• Jonathan Winters

Roku Gin Review

Updated: Sep 24, 2021

A well crafted, but not craft, Japanese gin

Review Roku Gin

Made in: Osaka Japan, by Suntory Inc

Base: Grain

Method: multiple methods - they say they use 4 different methods for different botanicals.

43% alcohol/86 proof


Botanicals 14 : Juniper, coriander, angelica root, angelica seeds, cardamom, cinnamon, lemon peel, bitter orange peel, sakura* flowers, sakura* leaf, yuzu peel, sencha tea, sansho peppers, Gyokuro tea. I suspect orris root was omitted from this list, but I seem to detect it on the palate.


Style: Modern gin


Roku means six in Japanese. And if you take a good look at the bottle you’ll see that Roku actually says Roku Gin 6 on the label. That represents the six Japanese botanicals that are added to a more traditional botanical base to make Roku gin. The botanicals represent the four seasons of Japan - with Sakura flower and leaves harvested in the spring, green tea - both sencha and Gyokuro varieties, from the summer, sansho pepper in the fall, and yuzu from the winter.


Each of those botanicals is featured on a side of the hexagonal bottle that the gin comes in. They highlight the Japanese aesthetic and pay tribute to Japanese artistry, from the gin inside the bottle, to the calligraphy on the label to the washi traditional paper the label is printed on.

You could argue that the bottle is the most craft part of the gin - as despite what the label says (it calls Roku the Japanese Craft Gin), Suntory is one of the largest spirit owners/makers in the world (including Jim Beam, Makers Mark, Laphroig, Knob Creek, Bowmore, Canadian Club, Yamazaki, and of course Suntory) - and the distillery in Kyoto is not a minor producer. It does of course mean that the brand has serious global reach.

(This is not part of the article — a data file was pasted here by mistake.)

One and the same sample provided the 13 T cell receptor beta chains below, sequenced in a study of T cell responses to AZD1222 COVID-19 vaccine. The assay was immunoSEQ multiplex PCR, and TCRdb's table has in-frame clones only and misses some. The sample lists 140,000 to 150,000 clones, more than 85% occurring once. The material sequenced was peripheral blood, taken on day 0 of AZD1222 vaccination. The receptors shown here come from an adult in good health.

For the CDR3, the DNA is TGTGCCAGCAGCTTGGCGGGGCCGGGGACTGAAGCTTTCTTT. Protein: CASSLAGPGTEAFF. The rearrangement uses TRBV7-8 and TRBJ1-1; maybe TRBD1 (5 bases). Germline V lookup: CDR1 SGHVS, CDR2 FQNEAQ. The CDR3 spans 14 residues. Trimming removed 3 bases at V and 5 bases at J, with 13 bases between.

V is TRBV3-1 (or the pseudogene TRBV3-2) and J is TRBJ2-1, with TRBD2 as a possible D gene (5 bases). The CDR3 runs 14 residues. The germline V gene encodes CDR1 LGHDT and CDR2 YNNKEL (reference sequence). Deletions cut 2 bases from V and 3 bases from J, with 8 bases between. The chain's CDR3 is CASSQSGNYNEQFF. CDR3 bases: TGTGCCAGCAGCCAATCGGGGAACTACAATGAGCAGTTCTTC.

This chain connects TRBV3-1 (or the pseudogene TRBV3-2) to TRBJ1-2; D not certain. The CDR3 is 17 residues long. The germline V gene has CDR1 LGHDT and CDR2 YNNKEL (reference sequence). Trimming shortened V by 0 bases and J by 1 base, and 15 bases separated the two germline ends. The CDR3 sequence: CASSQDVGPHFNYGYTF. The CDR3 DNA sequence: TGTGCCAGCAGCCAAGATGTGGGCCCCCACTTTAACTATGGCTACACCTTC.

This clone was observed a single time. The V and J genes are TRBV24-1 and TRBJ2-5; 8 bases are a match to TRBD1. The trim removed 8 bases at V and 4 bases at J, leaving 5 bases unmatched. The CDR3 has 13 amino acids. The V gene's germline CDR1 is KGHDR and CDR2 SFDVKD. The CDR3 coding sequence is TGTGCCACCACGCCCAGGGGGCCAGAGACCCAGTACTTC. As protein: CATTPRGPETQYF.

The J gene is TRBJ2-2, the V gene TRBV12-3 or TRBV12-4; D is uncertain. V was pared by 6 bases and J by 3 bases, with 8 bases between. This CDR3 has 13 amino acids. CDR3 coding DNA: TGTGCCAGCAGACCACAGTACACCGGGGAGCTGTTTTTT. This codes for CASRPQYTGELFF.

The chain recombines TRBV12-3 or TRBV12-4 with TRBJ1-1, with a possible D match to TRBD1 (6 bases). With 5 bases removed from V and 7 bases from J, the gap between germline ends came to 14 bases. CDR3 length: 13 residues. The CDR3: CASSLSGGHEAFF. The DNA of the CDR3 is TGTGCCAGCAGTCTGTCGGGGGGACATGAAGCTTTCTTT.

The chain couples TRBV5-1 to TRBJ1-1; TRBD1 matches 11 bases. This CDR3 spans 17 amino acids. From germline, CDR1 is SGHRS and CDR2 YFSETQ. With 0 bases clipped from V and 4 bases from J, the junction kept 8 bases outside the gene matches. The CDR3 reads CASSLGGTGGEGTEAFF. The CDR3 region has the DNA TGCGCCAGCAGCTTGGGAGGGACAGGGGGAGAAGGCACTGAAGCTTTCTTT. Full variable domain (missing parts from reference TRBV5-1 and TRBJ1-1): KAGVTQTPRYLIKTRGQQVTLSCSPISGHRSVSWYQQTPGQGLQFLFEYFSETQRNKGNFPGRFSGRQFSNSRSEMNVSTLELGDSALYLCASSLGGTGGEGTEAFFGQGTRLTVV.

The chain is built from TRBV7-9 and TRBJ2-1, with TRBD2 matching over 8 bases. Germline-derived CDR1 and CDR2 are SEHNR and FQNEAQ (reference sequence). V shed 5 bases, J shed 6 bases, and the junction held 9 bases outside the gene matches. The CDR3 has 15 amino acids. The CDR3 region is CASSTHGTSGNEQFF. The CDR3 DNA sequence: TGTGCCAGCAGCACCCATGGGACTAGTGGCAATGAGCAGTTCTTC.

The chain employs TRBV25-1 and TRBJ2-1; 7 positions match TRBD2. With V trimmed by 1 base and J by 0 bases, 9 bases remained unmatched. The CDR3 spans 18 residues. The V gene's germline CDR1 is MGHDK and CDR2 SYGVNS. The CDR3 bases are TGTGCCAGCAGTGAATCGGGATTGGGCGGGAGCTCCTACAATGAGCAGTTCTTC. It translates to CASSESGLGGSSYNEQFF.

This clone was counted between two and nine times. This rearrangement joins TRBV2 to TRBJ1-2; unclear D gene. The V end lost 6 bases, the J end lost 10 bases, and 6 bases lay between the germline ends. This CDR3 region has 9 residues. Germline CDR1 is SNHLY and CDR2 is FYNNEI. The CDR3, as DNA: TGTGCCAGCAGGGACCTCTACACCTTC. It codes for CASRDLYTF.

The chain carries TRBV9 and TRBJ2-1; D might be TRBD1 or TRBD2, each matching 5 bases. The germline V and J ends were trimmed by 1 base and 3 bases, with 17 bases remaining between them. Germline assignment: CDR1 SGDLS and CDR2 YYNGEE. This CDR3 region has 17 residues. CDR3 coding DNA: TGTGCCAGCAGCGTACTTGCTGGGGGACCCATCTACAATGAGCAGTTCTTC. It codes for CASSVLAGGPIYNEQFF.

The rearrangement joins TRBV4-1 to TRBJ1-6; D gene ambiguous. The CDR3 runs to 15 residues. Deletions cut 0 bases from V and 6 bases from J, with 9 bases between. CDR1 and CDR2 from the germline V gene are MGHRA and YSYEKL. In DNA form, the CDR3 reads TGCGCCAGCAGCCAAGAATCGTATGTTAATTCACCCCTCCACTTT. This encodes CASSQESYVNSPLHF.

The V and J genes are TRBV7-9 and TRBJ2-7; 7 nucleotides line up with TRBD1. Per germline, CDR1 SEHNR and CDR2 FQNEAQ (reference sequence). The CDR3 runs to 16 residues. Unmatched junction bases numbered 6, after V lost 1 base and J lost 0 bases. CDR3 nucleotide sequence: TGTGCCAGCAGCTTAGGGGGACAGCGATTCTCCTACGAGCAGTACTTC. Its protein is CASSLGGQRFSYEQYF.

That’s not to say this gin is not uniquely Japanese - it clearly is, but classifying it as a craft gin may be a bit much. The mixture of cherry blossom and leaves (sakura), yuzu, green tea, and sansho pepper (Japanese pepper) are distinctly Japanese - although I suspect more and more gin makers may embrace some of these botanicals going forward, especially since Roku has been so successful globally.


Tasting notes


This gin is gorgeous neat or on the rocks - and while the base spirit smells quite strong, the odor belies the level of heat intrinsic to the gin. This gin is delightfully bitter, with just enough sweetness to make it a sippers delight.


The aroma of Roku is fleeting, competing with the ethanol base of the gin. You’ll catch notes of cherry blossom, fruit, lemon, and notes of pepper, but it fades quickly and is overwhelmed by the base of the spirit.


Flavorwise citrus and resinous notes of juniper hit you hard and early, followed by an almost ethereal floral note of cherry and tea, that quickly is followed by bitterness, including almost wine-like tannins from the tea, and traces of anise, pepper, and smoldering leaves with just a trace of sweetness in the finish.


The feel of the gin is luscious, oily, and coating, it's quite pleasant.


Mixability:


It’s a delicious sipping gin, but the bitter nature of the tea, and pepper, (not to mention the strong yuzu) had me questioning how well it would work as a mixing gin.